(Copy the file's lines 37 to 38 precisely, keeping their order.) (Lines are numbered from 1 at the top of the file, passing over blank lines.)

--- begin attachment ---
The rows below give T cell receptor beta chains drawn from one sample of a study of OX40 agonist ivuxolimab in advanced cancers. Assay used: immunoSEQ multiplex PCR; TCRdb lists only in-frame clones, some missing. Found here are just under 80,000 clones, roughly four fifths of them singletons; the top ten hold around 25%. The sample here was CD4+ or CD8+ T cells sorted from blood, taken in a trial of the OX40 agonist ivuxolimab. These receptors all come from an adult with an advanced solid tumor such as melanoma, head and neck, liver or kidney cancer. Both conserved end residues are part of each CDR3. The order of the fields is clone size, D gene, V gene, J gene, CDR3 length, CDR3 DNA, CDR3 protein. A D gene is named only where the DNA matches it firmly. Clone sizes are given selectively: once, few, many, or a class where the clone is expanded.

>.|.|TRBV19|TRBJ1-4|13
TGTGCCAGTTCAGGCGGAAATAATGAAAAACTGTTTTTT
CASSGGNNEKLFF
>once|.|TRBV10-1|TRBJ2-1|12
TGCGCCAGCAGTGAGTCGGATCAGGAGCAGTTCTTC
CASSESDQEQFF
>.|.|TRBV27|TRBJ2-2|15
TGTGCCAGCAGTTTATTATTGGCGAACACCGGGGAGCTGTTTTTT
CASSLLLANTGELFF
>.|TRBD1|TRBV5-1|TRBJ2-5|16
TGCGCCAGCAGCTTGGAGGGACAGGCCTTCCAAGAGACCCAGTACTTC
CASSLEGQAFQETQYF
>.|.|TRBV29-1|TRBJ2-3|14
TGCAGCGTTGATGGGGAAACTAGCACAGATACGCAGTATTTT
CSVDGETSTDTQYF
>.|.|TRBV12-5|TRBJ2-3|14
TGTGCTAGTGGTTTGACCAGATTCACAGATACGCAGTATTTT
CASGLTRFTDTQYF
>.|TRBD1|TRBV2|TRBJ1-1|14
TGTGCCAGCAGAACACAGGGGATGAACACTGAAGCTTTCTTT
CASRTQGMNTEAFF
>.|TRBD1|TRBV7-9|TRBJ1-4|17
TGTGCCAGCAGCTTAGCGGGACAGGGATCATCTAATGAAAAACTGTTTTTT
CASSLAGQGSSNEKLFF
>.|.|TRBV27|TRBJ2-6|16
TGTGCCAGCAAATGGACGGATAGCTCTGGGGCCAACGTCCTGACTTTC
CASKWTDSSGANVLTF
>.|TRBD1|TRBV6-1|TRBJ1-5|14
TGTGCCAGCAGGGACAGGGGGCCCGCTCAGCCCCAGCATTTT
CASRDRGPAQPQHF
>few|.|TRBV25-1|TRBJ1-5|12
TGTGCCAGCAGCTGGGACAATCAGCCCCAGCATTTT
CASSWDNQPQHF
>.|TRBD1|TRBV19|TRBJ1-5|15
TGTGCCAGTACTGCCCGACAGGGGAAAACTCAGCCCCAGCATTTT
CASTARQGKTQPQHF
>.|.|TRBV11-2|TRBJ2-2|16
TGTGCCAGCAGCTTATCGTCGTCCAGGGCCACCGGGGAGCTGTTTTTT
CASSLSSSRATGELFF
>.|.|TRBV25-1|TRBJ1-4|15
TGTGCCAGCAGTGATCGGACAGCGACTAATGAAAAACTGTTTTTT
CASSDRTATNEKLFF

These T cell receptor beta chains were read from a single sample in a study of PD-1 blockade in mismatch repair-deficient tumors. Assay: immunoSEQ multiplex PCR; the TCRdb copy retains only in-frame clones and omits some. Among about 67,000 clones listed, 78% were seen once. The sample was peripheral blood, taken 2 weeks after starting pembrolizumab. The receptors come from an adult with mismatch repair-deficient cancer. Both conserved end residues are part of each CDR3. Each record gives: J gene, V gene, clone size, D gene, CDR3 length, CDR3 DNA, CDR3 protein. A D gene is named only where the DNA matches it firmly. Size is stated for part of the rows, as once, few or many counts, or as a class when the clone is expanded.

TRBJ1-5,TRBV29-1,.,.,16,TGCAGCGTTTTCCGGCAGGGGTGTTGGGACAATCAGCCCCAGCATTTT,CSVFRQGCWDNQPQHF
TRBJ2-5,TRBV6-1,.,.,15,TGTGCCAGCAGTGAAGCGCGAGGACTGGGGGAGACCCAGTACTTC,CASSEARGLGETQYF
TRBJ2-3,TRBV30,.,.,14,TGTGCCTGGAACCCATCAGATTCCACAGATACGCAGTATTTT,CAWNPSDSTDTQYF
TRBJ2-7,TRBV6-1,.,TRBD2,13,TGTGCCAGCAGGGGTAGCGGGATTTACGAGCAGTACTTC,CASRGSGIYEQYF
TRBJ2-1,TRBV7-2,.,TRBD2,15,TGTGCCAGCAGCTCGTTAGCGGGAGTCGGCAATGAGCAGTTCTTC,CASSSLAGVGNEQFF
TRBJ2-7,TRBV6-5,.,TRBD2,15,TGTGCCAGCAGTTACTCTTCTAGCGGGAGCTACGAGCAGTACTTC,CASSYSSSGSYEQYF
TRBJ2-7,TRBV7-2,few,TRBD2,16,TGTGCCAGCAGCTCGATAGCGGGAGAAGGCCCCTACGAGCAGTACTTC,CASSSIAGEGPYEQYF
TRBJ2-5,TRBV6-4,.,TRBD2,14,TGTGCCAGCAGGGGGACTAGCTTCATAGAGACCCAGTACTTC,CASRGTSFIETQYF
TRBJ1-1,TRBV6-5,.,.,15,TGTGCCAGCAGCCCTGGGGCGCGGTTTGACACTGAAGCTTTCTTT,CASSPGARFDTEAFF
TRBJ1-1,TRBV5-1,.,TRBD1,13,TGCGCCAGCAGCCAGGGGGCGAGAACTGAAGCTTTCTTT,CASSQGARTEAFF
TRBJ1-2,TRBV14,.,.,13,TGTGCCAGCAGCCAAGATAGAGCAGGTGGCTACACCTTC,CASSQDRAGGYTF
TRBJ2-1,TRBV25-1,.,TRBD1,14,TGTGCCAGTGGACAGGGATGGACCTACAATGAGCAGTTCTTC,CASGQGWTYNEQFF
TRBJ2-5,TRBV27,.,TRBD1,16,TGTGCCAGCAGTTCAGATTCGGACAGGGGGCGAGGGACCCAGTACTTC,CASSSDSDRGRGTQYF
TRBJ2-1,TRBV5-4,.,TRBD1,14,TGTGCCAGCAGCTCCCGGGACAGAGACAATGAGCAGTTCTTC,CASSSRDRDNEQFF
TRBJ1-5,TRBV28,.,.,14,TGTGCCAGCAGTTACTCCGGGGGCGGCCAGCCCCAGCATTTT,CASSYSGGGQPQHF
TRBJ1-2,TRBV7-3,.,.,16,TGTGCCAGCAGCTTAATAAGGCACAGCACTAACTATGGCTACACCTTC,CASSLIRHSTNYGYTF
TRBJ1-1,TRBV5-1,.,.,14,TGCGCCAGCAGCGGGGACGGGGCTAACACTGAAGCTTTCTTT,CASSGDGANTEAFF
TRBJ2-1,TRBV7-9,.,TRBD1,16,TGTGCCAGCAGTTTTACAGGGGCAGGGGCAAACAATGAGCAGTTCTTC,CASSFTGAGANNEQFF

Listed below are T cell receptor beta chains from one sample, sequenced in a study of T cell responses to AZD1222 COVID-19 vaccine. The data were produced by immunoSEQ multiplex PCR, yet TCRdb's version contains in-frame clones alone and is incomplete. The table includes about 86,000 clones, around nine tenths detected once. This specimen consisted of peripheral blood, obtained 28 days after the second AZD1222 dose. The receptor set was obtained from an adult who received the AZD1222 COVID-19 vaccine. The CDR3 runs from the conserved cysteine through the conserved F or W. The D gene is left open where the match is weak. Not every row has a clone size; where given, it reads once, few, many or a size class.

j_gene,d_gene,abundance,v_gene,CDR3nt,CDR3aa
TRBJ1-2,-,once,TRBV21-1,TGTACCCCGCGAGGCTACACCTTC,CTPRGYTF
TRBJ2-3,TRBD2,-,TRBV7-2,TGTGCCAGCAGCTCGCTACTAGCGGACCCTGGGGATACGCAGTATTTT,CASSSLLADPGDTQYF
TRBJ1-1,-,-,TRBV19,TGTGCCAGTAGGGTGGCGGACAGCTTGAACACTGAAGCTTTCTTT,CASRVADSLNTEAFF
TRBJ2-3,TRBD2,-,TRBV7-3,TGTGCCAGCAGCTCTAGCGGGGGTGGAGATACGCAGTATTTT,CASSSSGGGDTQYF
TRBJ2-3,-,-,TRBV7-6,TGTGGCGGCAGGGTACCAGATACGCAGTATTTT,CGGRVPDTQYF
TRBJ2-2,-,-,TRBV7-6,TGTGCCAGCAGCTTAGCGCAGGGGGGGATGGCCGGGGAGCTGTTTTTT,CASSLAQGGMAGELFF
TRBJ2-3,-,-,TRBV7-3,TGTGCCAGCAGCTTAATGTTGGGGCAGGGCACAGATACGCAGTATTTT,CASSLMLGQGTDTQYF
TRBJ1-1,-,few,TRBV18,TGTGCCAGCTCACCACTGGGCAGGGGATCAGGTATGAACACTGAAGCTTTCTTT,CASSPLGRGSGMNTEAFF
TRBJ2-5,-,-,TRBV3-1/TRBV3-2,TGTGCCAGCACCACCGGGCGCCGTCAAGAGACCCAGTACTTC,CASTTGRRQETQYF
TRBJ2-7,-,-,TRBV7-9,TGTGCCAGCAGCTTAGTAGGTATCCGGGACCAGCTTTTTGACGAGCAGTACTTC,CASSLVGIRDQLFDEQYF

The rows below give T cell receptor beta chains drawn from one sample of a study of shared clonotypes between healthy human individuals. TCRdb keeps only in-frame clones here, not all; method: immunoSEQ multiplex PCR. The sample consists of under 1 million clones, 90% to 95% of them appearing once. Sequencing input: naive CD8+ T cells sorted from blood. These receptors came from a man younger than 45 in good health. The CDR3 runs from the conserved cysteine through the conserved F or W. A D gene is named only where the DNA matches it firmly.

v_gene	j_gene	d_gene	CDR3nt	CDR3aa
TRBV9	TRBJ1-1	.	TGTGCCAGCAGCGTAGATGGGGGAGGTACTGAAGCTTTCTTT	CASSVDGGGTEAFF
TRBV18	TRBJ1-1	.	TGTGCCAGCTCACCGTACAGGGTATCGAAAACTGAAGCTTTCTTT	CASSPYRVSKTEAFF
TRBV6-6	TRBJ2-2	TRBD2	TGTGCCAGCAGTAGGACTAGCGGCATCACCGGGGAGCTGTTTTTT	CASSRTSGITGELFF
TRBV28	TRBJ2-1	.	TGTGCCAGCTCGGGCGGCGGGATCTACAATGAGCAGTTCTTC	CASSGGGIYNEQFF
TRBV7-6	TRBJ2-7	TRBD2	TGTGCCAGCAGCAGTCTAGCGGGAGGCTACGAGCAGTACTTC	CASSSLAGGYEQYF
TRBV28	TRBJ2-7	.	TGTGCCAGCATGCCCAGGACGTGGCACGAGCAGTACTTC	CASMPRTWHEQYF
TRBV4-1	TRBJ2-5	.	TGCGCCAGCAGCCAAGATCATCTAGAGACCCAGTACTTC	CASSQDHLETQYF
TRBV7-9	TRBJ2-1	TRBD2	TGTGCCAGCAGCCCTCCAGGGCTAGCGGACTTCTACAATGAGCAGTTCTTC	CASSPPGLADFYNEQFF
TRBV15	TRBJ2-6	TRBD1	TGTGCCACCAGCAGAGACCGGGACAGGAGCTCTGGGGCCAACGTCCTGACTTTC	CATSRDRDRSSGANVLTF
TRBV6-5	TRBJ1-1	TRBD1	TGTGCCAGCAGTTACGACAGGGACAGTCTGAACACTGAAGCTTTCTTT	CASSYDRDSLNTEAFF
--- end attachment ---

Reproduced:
CASTARQGKTQPQHF
>.|.|TRBV11-2|TRBJ2-2|16